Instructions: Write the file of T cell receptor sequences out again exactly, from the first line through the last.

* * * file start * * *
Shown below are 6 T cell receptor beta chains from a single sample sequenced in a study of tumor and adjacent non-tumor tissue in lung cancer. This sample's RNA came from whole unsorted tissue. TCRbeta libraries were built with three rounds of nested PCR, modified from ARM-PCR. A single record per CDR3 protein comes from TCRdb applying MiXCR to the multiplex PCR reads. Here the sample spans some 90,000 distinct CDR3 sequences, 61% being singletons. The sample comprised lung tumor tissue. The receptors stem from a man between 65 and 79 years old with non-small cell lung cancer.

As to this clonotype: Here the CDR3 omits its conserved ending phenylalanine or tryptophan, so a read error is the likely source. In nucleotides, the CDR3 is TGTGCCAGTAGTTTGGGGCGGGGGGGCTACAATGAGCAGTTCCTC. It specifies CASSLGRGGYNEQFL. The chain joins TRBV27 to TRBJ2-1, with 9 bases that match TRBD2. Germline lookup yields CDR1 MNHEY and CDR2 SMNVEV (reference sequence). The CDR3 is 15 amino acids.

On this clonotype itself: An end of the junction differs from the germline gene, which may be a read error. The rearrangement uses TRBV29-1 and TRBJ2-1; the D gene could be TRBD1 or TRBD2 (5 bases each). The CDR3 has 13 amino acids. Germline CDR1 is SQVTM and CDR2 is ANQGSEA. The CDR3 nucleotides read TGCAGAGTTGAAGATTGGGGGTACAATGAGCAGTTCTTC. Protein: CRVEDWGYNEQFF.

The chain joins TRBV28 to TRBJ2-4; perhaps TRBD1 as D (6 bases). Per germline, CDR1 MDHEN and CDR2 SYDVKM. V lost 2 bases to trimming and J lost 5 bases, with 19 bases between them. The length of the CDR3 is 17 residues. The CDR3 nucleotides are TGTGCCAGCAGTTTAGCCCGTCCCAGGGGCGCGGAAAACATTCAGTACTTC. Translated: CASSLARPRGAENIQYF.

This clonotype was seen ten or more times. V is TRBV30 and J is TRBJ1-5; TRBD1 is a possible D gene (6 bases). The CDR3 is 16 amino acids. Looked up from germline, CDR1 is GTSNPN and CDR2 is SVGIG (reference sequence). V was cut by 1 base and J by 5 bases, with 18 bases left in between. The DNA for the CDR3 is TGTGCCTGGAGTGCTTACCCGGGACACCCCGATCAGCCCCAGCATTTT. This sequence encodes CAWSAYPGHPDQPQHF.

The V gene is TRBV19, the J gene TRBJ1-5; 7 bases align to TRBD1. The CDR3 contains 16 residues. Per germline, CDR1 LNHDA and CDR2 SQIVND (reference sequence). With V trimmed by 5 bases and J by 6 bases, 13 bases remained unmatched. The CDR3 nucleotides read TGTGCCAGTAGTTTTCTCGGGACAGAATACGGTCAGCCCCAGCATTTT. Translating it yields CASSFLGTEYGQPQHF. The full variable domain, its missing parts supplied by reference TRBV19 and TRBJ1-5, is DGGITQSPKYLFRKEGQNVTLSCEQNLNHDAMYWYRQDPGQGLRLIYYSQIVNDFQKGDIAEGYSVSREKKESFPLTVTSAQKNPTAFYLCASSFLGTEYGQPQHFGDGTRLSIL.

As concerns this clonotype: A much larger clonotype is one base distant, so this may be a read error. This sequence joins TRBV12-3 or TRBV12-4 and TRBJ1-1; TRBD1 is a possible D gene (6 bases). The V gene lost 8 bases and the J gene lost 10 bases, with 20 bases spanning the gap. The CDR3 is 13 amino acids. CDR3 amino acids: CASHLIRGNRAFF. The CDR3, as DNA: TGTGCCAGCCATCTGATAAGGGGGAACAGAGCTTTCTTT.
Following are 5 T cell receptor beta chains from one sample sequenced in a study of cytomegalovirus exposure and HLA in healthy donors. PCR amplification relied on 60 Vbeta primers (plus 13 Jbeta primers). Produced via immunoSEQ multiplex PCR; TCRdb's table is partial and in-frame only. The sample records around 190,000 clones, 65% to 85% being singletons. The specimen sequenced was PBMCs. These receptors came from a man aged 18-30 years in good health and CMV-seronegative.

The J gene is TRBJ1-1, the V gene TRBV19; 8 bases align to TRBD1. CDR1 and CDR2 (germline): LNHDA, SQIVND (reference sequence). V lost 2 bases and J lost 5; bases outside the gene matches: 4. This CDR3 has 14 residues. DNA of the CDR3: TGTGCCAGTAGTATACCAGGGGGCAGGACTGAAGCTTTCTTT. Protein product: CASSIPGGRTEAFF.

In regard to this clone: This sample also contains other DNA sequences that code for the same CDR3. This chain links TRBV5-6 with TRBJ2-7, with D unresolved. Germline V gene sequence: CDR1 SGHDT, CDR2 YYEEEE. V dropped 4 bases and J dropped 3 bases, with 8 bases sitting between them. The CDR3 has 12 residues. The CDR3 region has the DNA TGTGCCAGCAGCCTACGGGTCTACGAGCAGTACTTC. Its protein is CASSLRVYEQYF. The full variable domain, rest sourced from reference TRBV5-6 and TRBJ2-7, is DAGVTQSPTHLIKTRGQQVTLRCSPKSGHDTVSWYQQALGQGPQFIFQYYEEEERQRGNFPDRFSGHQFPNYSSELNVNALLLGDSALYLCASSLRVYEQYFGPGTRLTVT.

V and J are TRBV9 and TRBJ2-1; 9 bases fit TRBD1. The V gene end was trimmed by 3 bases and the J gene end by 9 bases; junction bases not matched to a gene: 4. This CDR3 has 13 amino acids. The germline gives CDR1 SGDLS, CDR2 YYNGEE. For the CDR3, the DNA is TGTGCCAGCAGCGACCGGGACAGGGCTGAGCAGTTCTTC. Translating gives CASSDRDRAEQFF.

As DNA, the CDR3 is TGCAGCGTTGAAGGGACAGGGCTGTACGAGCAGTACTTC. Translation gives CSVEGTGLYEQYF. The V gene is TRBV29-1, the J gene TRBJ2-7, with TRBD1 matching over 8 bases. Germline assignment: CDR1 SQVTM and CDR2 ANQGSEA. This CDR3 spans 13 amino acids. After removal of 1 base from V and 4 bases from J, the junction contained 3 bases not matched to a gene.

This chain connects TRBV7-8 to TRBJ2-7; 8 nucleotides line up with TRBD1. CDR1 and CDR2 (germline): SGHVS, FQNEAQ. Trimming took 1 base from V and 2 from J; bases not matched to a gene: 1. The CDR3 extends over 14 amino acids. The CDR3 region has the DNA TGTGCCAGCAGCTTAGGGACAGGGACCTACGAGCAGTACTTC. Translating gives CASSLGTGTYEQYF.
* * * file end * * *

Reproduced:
Shown below are 6 T cell receptor beta chains from a single sample sequenced in a study of tumor and adjacent non-tumor tissue in lung cancer. This sample's RNA came from whole unsorted tissue. TCRbeta libraries were built with three rounds of nested PCR, modified from ARM-PCR. A single record per CDR3 protein comes from TCRdb applying MiXCR to the multiplex PCR reads. Here the sample spans some 90,000 distinct CDR3 sequences, 61% being singletons. The sample comprised lung tumor tissue. The receptors stem from a man between 65 and 79 years old with non-small cell lung cancer.

As to this clonotype: Here the CDR3 omits its conserved ending phenylalanine or tryptophan, so a read error is the likely source. In nucleotides, the CDR3 is TGTGCCAGTAGTTTGGGGCGGGGGGGCTACAATGAGCAGTTCCTC. It specifies CASSLGRGGYNEQFL. The chain joins TRBV27 to TRBJ2-1, with 9 bases that match TRBD2. Germline lookup yields CDR1 MNHEY and CDR2 SMNVEV (reference sequence). The CDR3 is 15 amino acids.

On this clonotype itself: An end of the junction differs from the germline gene, which may be a read error. The rearrangement uses TRBV29-1 and TRBJ2-1; the D gene could be TRBD1 or TRBD2 (5 bases each). The CDR3 has 13 amino acids. Germline CDR1 is SQVTM and CDR2 is ANQGSEA. The CDR3 nucleotides read TGCAGAGTTGAAGATTGGGGGTACAATGAGCAGTTCTTC. Protein: CRVEDWGYNEQFF.

The chain joins TRBV28 to TRBJ2-4; perhaps TRBD1 as D (6 bases). Per germline, CDR1 MDHEN and CDR2 SYDVKM. V lost 2 bases to trimming and J lost 5 bases, with 19 bases between them. The length of the CDR3 is 17 residues. The CDR3 nucleotides are TGTGCCAGCAGTTTAGCCCGTCCCAGGGGCGCGGAAAACATTCAGTACTTC. Translated: CASSLARPRGAENIQYF.

This clonotype was seen ten or more times. V is TRBV30 and J is TRBJ1-5; TRBD1 is a possible D gene (6 bases). The CDR3 is 16 amino acids. Looked up from germline, CDR1 is GTSNPN and CDR2 is SVGIG (reference sequence). V was cut by 1 base and J by 5 bases, with 18 bases left in between. The DNA for the CDR3 is TGTGCCTGGAGTGCTTACCCGGGACACCCCGATCAGCCCCAGCATTTT. This sequence encodes CAWSAYPGHPDQPQHF.

The V gene is TRBV19, the J gene TRBJ1-5; 7 bases align to TRBD1. The CDR3 contains 16 residues. Per germline, CDR1 LNHDA and CDR2 SQIVND (reference sequence). With V trimmed by 5 bases and J by 6 bases, 13 bases remained unmatched. The CDR3 nucleotides read TGTGCCAGTAGTTTTCTCGGGACAGAATACGGTCAGCCCCAGCATTTT. Translating it yields CASSFLGTEYGQPQHF. The full variable domain, its missing parts supplied by reference TRBV19 and TRBJ1-5, is DGGITQSPKYLFRKEGQNVTLSCEQNLNHDAMYWYRQDPGQGLRLIYYSQIVNDFQKGDIAEGYSVSREKKESFPLTVTSAQKNPTAFYLCASSFLGTEYGQPQHFGDGTRLSIL.

As concerns this clonotype: A much larger clonotype is one base distant, so this may be a read error. This sequence joins TRBV12-3 or TRBV12-4 and TRBJ1-1; TRBD1 is a possible D gene (6 bases). The V gene lost 8 bases and the J gene lost 10 bases, with 20 bases spanning the gap. The CDR3 is 13 amino acids. CDR3 amino acids: CASHLIRGNRAFF. The CDR3, as DNA: TGTGCCAGCCATCTGATAAGGGGGAACAGAGCTTTCTTT.
Following are 5 T cell receptor beta chains from one sample sequenced in a study of cytomegalovirus exposure and HLA in healthy donors. PCR amplification relied on 60 Vbeta primers (plus 13 Jbeta primers). Produced via immunoSEQ multiplex PCR; TCRdb's table is partial and in-frame only. The sample records around 190,000 clones, 65% to 85% being singletons. The specimen sequenced was PBMCs. These receptors came from a man aged 18-30 years in good health and CMV-seronegative.

The J gene is TRBJ1-1, the V gene TRBV19; 8 bases align to TRBD1. CDR1 and CDR2 (germline): LNHDA, SQIVND (reference sequence). V lost 2 bases and J lost 5; bases outside the gene matches: 4. This CDR3 has 14 residues. DNA of the CDR3: TGTGCCAGTAGTATACCAGGGGGCAGGACTGAAGCTTTCTTT. Protein product: CASSIPGGRTEAFF.

In regard to this clone: This sample also contains other DNA sequences that code for the same CDR3. This chain links TRBV5-6 with TRBJ2-7, with D unresolved. Germline V gene sequence: CDR1 SGHDT, CDR2 YYEEEE. V dropped 4 bases and J dropped 3 bases, with 8 bases sitting between them. The CDR3 has 12 residues. The CDR3 region has the DNA TGTGCCAGCAGCCTACGGGTCTACGAGCAGTACTTC. Its protein is CASSLRVYEQYF. The full variable domain, rest sourced from reference TRBV5-6 and TRBJ2-7, is DAGVTQSPTHLIKTRGQQVTLRCSPKSGHDTVSWYQQALGQGPQFIFQYYEEEERQRGNFPDRFSGHQFPNYSSELNVNALLLGDSALYLCASSLRVYEQYFGPGTRLTVT.

V and J are TRBV9 and TRBJ2-1; 9 bases fit TRBD1. The V gene end was trimmed by 3 bases and the J gene end by 9 bases; junction bases not matched to a gene: 4. This CDR3 has 13 amino acids. The germline gives CDR1 SGDLS, CDR2 YYNGEE. For the CDR3, the DNA is TGTGCCAGCAGCGACCGGGACAGGGCTGAGCAGTTCTTC. Translating gives CASSDRDRAEQFF.

As DNA, the CDR3 is TGCAGCGTTGAAGGGACAGGGCTGTACGAGCAGTACTTC. Translation gives CSVEGTGLYEQYF. The V gene is TRBV29-1, the J gene TRBJ2-7, with TRBD1 matching over 8 bases. Germline assignment: CDR1 SQVTM and CDR2 ANQGSEA. This CDR3 spans 13 amino acids. After removal of 1 base from V and 4 bases from J, the junction contained 3 bases not matched to a gene.

This chain connects TRBV7-8 to TRBJ2-7; 8 nucleotides line up with TRBD1. CDR1 and CDR2 (germline): SGHVS, FQNEAQ. Trimming took 1 base from V and 2 from J; bases not matched to a gene: 1. The CDR3 extends over 14 amino acids. The CDR3 region has the DNA TGTGCCAGCAGCTTAGGGACAGGGACCTACGAGCAGTACTTC. Translating gives CASSLGTGTYEQYF.